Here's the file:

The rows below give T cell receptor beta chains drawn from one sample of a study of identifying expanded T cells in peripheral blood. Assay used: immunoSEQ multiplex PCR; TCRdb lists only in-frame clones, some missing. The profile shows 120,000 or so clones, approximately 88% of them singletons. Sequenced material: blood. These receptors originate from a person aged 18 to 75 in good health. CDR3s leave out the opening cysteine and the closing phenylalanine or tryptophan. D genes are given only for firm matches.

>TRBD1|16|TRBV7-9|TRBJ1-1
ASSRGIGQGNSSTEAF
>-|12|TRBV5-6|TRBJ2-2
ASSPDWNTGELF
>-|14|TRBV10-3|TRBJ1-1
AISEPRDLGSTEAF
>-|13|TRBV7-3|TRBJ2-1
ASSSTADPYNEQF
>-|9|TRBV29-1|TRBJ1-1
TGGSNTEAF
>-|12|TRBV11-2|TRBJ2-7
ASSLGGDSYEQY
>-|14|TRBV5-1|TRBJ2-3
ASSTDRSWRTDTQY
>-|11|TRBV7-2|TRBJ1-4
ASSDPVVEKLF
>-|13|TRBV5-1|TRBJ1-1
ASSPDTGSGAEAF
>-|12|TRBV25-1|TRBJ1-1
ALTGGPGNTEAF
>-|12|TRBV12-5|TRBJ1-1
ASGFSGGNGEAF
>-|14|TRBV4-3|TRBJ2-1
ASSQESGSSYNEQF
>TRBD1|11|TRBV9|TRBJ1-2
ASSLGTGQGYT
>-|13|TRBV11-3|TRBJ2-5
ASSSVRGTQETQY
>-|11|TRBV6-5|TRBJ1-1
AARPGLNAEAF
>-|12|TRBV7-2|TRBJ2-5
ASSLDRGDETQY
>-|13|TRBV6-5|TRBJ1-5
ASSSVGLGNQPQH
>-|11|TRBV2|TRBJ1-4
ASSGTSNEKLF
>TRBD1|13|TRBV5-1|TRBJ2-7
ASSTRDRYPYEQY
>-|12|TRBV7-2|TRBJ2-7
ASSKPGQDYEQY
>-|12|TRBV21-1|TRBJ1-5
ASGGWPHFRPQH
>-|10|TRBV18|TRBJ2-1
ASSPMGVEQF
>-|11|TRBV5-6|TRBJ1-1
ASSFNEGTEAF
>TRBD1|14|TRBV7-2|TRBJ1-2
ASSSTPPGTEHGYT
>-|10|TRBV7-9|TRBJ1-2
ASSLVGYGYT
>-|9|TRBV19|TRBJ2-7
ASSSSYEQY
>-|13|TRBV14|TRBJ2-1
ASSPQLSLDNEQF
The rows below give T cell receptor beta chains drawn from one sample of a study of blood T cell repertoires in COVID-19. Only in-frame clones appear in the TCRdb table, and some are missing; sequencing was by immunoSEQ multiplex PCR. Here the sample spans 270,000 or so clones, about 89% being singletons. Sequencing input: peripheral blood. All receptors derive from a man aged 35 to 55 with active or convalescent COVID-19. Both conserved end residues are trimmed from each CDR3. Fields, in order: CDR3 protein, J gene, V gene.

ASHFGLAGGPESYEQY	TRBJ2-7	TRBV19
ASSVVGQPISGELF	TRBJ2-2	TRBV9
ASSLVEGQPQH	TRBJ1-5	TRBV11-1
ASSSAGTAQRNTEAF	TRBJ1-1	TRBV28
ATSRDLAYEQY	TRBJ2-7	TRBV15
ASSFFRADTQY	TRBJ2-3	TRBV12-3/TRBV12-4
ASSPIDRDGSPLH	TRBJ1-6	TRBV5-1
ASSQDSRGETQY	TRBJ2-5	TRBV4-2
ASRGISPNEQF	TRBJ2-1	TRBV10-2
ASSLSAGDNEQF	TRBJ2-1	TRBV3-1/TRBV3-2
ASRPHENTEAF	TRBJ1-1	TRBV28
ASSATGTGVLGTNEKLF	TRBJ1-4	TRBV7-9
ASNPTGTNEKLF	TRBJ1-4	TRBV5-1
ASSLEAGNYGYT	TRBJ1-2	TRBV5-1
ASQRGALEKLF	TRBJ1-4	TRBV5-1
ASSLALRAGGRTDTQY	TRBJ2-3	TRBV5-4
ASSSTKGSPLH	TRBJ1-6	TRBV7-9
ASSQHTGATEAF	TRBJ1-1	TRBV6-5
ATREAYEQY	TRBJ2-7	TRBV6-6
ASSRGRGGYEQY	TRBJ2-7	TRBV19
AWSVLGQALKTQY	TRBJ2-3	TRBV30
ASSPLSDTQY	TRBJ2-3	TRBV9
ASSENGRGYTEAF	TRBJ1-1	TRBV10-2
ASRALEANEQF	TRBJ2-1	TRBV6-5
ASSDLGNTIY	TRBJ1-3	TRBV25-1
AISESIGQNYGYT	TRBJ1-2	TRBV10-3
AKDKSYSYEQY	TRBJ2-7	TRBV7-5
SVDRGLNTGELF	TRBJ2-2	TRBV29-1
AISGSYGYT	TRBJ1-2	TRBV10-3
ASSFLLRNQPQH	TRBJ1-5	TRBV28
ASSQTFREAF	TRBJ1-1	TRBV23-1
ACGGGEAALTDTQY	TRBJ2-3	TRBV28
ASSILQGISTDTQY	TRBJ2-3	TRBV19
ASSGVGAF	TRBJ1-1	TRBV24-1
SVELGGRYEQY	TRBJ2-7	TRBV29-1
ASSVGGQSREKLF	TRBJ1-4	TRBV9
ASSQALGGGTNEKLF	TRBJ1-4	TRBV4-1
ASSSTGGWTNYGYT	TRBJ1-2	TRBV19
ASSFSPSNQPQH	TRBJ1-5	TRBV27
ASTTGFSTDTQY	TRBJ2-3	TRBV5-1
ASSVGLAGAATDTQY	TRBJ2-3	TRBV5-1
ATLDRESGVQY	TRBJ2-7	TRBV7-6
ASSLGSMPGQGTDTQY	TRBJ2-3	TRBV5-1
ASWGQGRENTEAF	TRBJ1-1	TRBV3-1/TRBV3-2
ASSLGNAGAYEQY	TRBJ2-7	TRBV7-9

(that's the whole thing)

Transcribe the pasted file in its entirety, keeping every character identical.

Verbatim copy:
The rows below give T cell receptor beta chains drawn from one sample of a study of identifying expanded T cells in peripheral blood. Assay used: immunoSEQ multiplex PCR; TCRdb lists only in-frame clones, some missing. The profile shows 120,000 or so clones, approximately 88% of them singletons. Sequenced material: blood. These receptors originate from a person aged 18 to 75 in good health. CDR3s leave out the opening cysteine and the closing phenylalanine or tryptophan. D genes are given only for firm matches.

>TRBD1|16|TRBV7-9|TRBJ1-1
ASSRGIGQGNSSTEAF
>-|12|TRBV5-6|TRBJ2-2
ASSPDWNTGELF
>-|14|TRBV10-3|TRBJ1-1
AISEPRDLGSTEAF
>-|13|TRBV7-3|TRBJ2-1
ASSSTADPYNEQF
>-|9|TRBV29-1|TRBJ1-1
TGGSNTEAF
>-|12|TRBV11-2|TRBJ2-7
ASSLGGDSYEQY
>-|14|TRBV5-1|TRBJ2-3
ASSTDRSWRTDTQY
>-|11|TRBV7-2|TRBJ1-4
ASSDPVVEKLF
>-|13|TRBV5-1|TRBJ1-1
ASSPDTGSGAEAF
>-|12|TRBV25-1|TRBJ1-1
ALTGGPGNTEAF
>-|12|TRBV12-5|TRBJ1-1
ASGFSGGNGEAF
>-|14|TRBV4-3|TRBJ2-1
ASSQESGSSYNEQF
>TRBD1|11|TRBV9|TRBJ1-2
ASSLGTGQGYT
>-|13|TRBV11-3|TRBJ2-5
ASSSVRGTQETQY
>-|11|TRBV6-5|TRBJ1-1
AARPGLNAEAF
>-|12|TRBV7-2|TRBJ2-5
ASSLDRGDETQY
>-|13|TRBV6-5|TRBJ1-5
ASSSVGLGNQPQH
>-|11|TRBV2|TRBJ1-4
ASSGTSNEKLF
>TRBD1|13|TRBV5-1|TRBJ2-7
ASSTRDRYPYEQY
>-|12|TRBV7-2|TRBJ2-7
ASSKPGQDYEQY
>-|12|TRBV21-1|TRBJ1-5
ASGGWPHFRPQH
>-|10|TRBV18|TRBJ2-1
ASSPMGVEQF
>-|11|TRBV5-6|TRBJ1-1
ASSFNEGTEAF
>TRBD1|14|TRBV7-2|TRBJ1-2
ASSSTPPGTEHGYT
>-|10|TRBV7-9|TRBJ1-2
ASSLVGYGYT
>-|9|TRBV19|TRBJ2-7
ASSSSYEQY
>-|13|TRBV14|TRBJ2-1
ASSPQLSLDNEQF
The rows below give T cell receptor beta chains drawn from one sample of a study of blood T cell repertoires in COVID-19. Only in-frame clones appear in the TCRdb table, and some are missing; sequencing was by immunoSEQ multiplex PCR. Here the sample spans 270,000 or so clones, about 89% being singletons. Sequencing input: peripheral blood. All receptors derive from a man aged 35 to 55 with active or convalescent COVID-19. Both conserved end residues are trimmed from each CDR3. Fields, in order: CDR3 protein, J gene, V gene.

ASHFGLAGGPESYEQY	TRBJ2-7	TRBV19
ASSVVGQPISGELF	TRBJ2-2	TRBV9
ASSLVEGQPQH	TRBJ1-5	TRBV11-1
ASSSAGTAQRNTEAF	TRBJ1-1	TRBV28
ATSRDLAYEQY	TRBJ2-7	TRBV15
ASSFFRADTQY	TRBJ2-3	TRBV12-3/TRBV12-4
ASSPIDRDGSPLH	TRBJ1-6	TRBV5-1
ASSQDSRGETQY	TRBJ2-5	TRBV4-2
ASRGISPNEQF	TRBJ2-1	TRBV10-2
ASSLSAGDNEQF	TRBJ2-1	TRBV3-1/TRBV3-2
ASRPHENTEAF	TRBJ1-1	TRBV28
ASSATGTGVLGTNEKLF	TRBJ1-4	TRBV7-9
ASNPTGTNEKLF	TRBJ1-4	TRBV5-1
ASSLEAGNYGYT	TRBJ1-2	TRBV5-1
ASQRGALEKLF	TRBJ1-4	TRBV5-1
ASSLALRAGGRTDTQY	TRBJ2-3	TRBV5-4
ASSSTKGSPLH	TRBJ1-6	TRBV7-9
ASSQHTGATEAF	TRBJ1-1	TRBV6-5
ATREAYEQY	TRBJ2-7	TRBV6-6
ASSRGRGGYEQY	TRBJ2-7	TRBV19
AWSVLGQALKTQY	TRBJ2-3	TRBV30
ASSPLSDTQY	TRBJ2-3	TRBV9
ASSENGRGYTEAF	TRBJ1-1	TRBV10-2
ASRALEANEQF	TRBJ2-1	TRBV6-5
ASSDLGNTIY	TRBJ1-3	TRBV25-1
AISESIGQNYGYT	TRBJ1-2	TRBV10-3
AKDKSYSYEQY	TRBJ2-7	TRBV7-5
SVDRGLNTGELF	TRBJ2-2	TRBV29-1
AISGSYGYT	TRBJ1-2	TRBV10-3
ASSFLLRNQPQH	TRBJ1-5	TRBV28
ASSQTFREAF	TRBJ1-1	TRBV23-1
ACGGGEAALTDTQY	TRBJ2-3	TRBV28
ASSILQGISTDTQY	TRBJ2-3	TRBV19
ASSGVGAF	TRBJ1-1	TRBV24-1
SVELGGRYEQY	TRBJ2-7	TRBV29-1
ASSVGGQSREKLF	TRBJ1-4	TRBV9
ASSQALGGGTNEKLF	TRBJ1-4	TRBV4-1
ASSSTGGWTNYGYT	TRBJ1-2	TRBV19
ASSFSPSNQPQH	TRBJ1-5	TRBV27
ASTTGFSTDTQY	TRBJ2-3	TRBV5-1
ASSVGLAGAATDTQY	TRBJ2-3	TRBV5-1
ATLDRESGVQY	TRBJ2-7	TRBV7-6
ASSLGSMPGQGTDTQY	TRBJ2-3	TRBV5-1
ASWGQGRENTEAF	TRBJ1-1	TRBV3-1/TRBV3-2
ASSLGNAGAYEQY	TRBJ2-7	TRBV7-9